Amiable but little more than that, “5 Flights Up” is a small-scaled domestic dramedy that’s about on the level of a Hallmark Hall of Fame special except for the fact that it boasts major stars in Morgan Freeman and Diane Keaton. It goes down easily enough, despite the fact that the lack of an elevator is a major plot point, but doesn’t add up to much.
Charlie Peters’ script unfolds over the course of a couple of days, which begin with Alex (Freeman), a painter, returning from a shopping trip with the couple’s dog Dorothy in tow. Enthusing in Freeman’s melodious voiceover about the Brooklyn neighborhood where they’ve lived for forty years, Alex gets winded walking the five flights of stairs while prodding Dorothy, in obvious pain, to follow. In short order he expresses his anxiety about the next day, when he and his wife Ruth (Keaton), are expecting prospective buyers for their apartment in an open house arranged by their niece (Cynthia Nixon), real estate agent. But he’s also concerned about Dorothy, whom he and Ruth rush to their vet (Maury Ginsberg), who prescribes a CAT scan and, eventually, surgery for a ruptured disc—procedures that together will run to more than $10,000.
To the present-day domestic drama, the film adds occasional flashbacks to the couple’s past, most from Alex’s perspective. In most the characters are played by younger actors, Korey Jackson and Claire van der Boom, though in a few Freeman and Keaton play their younger selves. These allow us to see them meeting and deciding to wed (one shows the negative reaction of Ruth’s family to the idea of her marrying a black man), as well as from their married years (another shows the entrance of Dorothy into their lives).
When the plot continues into the next morning, new threads join the phone conversations with the vet and the arrival of various purchasers interested in the place. One, which continuously interrupts the through-line and is presented as something that might negatively impact the sales price on their place, involves a terrorist incident that closes down the Brooklyn Bridge while authorities frantically search for the perpetrator. A second focuses on the couple’s decision to search for a new apartment—one with an elevator—to buy should theirs sell. While visiting possibilities they inevitably run into folks whom they’d met at their own apartment, like a precocious young girl Sterling Jerins) and a grim-faced lady who’s “just looking” as research for a book. Eventually they find one in Manhattan that Ruth, in particular likes—and has a rival agent (Carrie Preston) in charge, something that will send their niece into a tizzy. The end of the picture juxtaposes their bids on the Manhattan place with the ones coming in on theirs, and connects both of them with the capture of the accused terrorist, which takes an emotional toll on Alex. The conclusion brings matters full circle, with the problems that had caused the couple’s original decision to move conveniently forgotten, though Dorothy isn’t.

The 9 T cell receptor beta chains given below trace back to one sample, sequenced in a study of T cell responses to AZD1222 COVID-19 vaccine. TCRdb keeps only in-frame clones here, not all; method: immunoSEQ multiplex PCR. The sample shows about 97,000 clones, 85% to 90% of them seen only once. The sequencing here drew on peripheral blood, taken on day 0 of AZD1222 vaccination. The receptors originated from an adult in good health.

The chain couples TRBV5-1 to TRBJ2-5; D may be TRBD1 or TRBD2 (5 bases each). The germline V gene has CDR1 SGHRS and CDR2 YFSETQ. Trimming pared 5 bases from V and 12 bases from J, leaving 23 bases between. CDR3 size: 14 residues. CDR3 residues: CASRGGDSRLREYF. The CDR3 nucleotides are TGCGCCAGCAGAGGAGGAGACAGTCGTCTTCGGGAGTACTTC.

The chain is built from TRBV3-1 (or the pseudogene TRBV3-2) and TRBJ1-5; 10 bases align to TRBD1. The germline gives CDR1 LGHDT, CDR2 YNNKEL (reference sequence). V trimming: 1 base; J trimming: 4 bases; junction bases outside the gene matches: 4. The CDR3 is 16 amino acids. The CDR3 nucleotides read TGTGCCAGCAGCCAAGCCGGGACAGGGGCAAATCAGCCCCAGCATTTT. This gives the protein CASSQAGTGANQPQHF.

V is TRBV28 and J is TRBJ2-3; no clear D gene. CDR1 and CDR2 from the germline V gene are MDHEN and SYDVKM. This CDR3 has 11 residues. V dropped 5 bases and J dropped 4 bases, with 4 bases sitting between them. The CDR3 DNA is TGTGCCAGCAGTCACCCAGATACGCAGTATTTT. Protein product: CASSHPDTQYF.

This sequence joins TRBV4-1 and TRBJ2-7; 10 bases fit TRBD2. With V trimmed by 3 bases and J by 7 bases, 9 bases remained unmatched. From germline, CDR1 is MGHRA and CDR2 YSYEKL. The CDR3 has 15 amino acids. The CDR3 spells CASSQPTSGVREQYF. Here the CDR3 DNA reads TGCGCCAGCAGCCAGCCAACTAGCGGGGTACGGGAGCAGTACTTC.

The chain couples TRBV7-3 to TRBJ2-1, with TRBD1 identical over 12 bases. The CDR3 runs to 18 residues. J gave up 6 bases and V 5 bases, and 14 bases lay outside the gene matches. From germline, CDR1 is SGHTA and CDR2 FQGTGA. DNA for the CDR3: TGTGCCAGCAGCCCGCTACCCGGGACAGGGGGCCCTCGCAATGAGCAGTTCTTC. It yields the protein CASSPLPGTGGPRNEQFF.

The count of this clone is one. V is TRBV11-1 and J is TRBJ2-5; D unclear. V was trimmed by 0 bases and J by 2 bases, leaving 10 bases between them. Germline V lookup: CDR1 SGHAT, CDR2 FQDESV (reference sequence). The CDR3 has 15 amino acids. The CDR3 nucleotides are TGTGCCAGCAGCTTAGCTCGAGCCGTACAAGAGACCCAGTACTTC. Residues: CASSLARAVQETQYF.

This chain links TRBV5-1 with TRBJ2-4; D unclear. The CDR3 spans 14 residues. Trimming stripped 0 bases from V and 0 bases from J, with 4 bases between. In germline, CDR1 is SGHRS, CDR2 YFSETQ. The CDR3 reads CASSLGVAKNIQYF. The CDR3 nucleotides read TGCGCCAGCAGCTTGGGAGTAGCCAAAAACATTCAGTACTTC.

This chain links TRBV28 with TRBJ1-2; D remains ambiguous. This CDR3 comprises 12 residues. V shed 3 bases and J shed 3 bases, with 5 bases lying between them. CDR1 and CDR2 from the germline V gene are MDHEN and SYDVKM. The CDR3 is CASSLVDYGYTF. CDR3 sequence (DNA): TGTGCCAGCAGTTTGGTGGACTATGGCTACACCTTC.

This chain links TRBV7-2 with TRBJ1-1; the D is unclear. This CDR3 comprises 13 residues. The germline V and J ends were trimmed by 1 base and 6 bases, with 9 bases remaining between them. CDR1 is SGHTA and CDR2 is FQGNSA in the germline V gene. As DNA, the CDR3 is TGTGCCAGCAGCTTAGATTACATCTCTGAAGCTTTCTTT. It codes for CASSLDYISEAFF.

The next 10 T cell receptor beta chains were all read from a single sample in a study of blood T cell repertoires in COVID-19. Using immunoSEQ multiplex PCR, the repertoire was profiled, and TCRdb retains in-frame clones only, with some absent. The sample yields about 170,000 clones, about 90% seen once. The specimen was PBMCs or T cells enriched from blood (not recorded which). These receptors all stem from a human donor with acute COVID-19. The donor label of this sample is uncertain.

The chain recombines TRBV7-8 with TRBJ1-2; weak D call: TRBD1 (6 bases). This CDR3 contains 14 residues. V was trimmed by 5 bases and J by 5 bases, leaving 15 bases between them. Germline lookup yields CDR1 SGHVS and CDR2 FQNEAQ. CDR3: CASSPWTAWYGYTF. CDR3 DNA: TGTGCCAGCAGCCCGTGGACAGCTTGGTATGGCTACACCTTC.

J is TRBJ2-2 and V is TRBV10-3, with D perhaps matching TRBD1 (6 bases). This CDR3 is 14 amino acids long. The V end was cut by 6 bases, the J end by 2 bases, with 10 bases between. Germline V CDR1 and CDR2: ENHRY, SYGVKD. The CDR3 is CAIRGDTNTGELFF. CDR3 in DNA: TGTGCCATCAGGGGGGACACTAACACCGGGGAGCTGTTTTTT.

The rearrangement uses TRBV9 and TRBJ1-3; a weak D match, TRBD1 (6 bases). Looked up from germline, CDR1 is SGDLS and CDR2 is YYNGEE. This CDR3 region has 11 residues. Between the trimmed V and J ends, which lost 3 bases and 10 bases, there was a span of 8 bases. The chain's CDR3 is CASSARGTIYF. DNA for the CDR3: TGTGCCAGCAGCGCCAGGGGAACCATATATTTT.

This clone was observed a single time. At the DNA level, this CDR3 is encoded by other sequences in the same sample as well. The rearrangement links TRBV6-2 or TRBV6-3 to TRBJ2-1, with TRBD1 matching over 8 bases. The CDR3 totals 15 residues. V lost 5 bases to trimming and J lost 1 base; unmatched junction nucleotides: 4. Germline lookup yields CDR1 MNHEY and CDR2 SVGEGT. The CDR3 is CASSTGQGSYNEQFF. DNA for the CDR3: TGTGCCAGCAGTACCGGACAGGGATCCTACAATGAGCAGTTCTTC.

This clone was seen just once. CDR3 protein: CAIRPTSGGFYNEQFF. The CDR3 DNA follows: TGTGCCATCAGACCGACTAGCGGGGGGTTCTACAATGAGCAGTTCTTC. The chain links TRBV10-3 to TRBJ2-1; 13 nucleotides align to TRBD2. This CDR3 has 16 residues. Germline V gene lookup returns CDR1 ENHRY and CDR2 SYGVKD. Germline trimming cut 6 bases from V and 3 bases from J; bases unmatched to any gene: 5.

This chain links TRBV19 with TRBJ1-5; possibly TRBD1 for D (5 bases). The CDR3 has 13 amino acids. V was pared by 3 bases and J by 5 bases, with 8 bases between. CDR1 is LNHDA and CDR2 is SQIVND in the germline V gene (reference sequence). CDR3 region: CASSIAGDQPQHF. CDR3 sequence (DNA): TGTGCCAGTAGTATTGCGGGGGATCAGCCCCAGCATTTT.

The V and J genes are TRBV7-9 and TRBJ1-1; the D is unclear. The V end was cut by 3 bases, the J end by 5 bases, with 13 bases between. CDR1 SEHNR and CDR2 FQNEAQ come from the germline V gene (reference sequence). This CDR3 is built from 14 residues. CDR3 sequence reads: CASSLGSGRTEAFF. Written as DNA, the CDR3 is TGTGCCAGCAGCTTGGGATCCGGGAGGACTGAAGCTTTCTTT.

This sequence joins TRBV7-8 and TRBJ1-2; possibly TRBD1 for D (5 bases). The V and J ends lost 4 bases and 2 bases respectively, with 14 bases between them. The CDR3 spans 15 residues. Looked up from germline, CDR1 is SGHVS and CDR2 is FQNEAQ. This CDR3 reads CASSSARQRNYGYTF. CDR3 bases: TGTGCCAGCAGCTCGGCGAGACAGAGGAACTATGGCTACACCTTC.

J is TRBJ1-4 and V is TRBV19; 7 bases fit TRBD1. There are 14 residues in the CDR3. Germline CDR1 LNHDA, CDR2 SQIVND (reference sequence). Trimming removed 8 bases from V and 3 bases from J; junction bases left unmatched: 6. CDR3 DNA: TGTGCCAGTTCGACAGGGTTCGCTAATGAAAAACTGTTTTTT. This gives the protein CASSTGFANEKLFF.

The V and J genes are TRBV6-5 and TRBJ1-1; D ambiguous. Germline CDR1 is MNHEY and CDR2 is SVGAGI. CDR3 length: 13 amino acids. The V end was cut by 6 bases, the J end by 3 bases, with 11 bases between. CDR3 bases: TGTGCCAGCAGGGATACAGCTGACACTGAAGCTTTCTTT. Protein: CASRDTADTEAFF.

Peters’ script, based on a novel by Jill Ciment, is of no great moment—and the insertion of the terrorist subplot becomes an increasingly crass way of giving it some deeper meaning. But director Richard Loncraine handles things with a generally light hand (though the culmination of the apartment-switching toward the close comes off leadenly), and gives Freeman and Keaton ample opportunity to indulge in their familiar, but still enjoyable, shtick. He also secures sharp supporting turns from Nixon and Preston, and from most of the supporting cast, including Tanner, the cute-as-a-button Border terrier that plays Dorothy. The NYC locations are nicely caught in widescreen by cinematographer Jonathan Freeman, but David Newman’s score is too jangly in its efforts to be quirkily upbeat.
“5 Flights Up” is an agreeable tale of an aging couple caught up in vagaries of the New York real-estate market. But for depth and insight, it doesn’t come close to Ira Sach’s “Love Is Strange,” which dealt with the subject in a far more profound way.